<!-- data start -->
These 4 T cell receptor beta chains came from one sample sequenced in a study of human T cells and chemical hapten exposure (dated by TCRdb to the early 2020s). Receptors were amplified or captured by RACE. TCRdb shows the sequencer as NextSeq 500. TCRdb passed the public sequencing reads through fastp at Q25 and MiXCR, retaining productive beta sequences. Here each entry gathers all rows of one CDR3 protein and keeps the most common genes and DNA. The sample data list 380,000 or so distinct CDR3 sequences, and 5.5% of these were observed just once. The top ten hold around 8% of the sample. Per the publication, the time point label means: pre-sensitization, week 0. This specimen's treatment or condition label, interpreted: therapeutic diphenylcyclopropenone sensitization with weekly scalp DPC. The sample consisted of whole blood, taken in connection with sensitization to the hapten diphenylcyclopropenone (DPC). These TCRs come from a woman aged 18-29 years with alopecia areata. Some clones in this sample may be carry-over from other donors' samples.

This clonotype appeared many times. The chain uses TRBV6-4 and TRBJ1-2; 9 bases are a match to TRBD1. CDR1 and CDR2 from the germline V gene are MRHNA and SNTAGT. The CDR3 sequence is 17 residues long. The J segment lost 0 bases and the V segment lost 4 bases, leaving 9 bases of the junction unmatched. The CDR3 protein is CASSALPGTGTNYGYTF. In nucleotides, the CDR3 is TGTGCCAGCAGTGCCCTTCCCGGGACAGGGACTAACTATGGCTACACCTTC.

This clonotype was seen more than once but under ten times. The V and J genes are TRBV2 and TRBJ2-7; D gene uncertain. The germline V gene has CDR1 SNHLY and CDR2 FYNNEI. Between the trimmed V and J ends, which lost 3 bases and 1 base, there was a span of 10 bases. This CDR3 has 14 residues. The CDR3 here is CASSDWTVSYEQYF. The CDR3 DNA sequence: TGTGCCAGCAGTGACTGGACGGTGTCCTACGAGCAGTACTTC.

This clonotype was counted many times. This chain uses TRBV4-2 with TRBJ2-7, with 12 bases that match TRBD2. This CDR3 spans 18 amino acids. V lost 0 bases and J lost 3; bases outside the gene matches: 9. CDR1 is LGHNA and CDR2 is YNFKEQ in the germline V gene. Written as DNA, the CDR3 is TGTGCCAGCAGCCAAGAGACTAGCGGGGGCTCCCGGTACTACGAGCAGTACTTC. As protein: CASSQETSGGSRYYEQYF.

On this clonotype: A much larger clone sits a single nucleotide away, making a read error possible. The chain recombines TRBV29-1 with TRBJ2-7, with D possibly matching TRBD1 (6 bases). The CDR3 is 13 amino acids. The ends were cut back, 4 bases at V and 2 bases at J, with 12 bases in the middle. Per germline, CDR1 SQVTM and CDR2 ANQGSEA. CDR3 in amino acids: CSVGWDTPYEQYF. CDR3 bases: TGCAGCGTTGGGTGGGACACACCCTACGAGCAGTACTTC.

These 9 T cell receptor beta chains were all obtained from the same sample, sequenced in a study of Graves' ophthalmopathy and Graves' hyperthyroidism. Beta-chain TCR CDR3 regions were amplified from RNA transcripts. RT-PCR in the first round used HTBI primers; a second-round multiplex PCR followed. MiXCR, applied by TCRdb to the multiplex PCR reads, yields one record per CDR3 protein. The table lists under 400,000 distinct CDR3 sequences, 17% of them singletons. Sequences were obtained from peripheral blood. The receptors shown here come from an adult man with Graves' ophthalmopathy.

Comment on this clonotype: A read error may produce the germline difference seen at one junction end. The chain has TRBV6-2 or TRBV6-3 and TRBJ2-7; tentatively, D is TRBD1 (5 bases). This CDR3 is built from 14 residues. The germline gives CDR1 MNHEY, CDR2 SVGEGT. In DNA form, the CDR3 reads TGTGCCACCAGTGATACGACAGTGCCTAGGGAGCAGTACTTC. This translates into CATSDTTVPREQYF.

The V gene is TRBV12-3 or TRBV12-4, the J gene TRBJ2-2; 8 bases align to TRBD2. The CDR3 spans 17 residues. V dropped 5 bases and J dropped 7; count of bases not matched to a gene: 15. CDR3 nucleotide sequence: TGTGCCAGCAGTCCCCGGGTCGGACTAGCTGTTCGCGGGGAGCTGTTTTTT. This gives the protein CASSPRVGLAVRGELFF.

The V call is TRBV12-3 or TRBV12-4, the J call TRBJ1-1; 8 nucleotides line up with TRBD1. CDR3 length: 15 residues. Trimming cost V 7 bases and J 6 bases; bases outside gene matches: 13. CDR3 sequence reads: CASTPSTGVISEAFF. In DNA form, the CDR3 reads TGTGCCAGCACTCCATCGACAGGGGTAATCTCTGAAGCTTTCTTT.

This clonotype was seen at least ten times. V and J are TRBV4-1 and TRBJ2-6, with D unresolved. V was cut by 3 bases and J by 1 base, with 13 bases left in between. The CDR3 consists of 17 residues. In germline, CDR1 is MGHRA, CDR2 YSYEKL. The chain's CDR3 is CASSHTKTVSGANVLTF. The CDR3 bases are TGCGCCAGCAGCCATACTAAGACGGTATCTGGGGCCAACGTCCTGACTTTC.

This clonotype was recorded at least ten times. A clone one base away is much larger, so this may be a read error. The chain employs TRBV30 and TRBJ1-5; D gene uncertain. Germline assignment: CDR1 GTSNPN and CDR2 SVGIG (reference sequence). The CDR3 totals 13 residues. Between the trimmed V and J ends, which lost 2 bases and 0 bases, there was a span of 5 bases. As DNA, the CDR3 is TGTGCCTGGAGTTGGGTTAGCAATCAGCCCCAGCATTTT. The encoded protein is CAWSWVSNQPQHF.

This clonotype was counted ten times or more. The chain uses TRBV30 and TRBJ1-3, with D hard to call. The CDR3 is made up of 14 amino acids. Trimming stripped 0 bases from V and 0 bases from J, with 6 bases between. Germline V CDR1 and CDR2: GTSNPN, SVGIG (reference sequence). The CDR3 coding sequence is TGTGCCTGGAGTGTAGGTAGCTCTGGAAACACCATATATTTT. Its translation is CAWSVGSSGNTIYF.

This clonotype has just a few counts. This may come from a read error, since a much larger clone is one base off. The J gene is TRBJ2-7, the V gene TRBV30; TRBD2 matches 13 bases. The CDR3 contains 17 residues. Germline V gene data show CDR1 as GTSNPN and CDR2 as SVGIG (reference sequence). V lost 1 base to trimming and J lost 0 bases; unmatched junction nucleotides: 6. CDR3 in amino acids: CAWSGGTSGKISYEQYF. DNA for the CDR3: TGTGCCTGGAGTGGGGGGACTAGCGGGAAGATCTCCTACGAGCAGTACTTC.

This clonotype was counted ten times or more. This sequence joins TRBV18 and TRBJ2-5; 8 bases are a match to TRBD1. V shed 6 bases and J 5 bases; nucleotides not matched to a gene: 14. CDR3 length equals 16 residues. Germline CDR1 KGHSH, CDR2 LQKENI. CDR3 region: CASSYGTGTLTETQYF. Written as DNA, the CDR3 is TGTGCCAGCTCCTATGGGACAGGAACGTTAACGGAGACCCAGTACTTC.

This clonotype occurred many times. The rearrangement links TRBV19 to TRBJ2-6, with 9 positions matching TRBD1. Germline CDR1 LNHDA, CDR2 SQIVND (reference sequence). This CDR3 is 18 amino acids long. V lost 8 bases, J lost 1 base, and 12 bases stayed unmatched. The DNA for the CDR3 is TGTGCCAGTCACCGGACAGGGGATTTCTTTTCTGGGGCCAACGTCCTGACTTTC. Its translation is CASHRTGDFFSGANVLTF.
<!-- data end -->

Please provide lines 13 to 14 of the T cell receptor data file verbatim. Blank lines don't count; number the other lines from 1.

This clonotype has just a few counts. This may come from a read error, since a much larger clone is one base off. The J gene is TRBJ2-7, the V gene TRBV30; TRBD2 matches 13 bases. The CDR3 contains 17 residues. Germline V gene data show CDR1 as GTSNPN and CDR2 as SVGIG (reference sequence). V lost 1 base to trimming and J lost 0 bases; unmatched junction nucleotides: 6. CDR3 in amino acids: CAWSGGTSGKISYEQYF. DNA for the CDR3: TGTGCCTGGAGTGGGGGGACTAGCGGGAAGATCTCCTACGAGCAGTACTTC.

This clonotype was counted ten times or more. This sequence joins TRBV18 and TRBJ2-5; 8 bases are a match to TRBD1. V shed 6 bases and J 5 bases; nucleotides not matched to a gene: 14. CDR3 length equals 16 residues. Germline CDR1 KGHSH, CDR2 LQKENI. CDR3 region: CASSYGTGTLTETQYF. Written as DNA, the CDR3 is TGTGCCAGCTCCTATGGGACAGGAACGTTAACGGAGACCCAGTACTTC.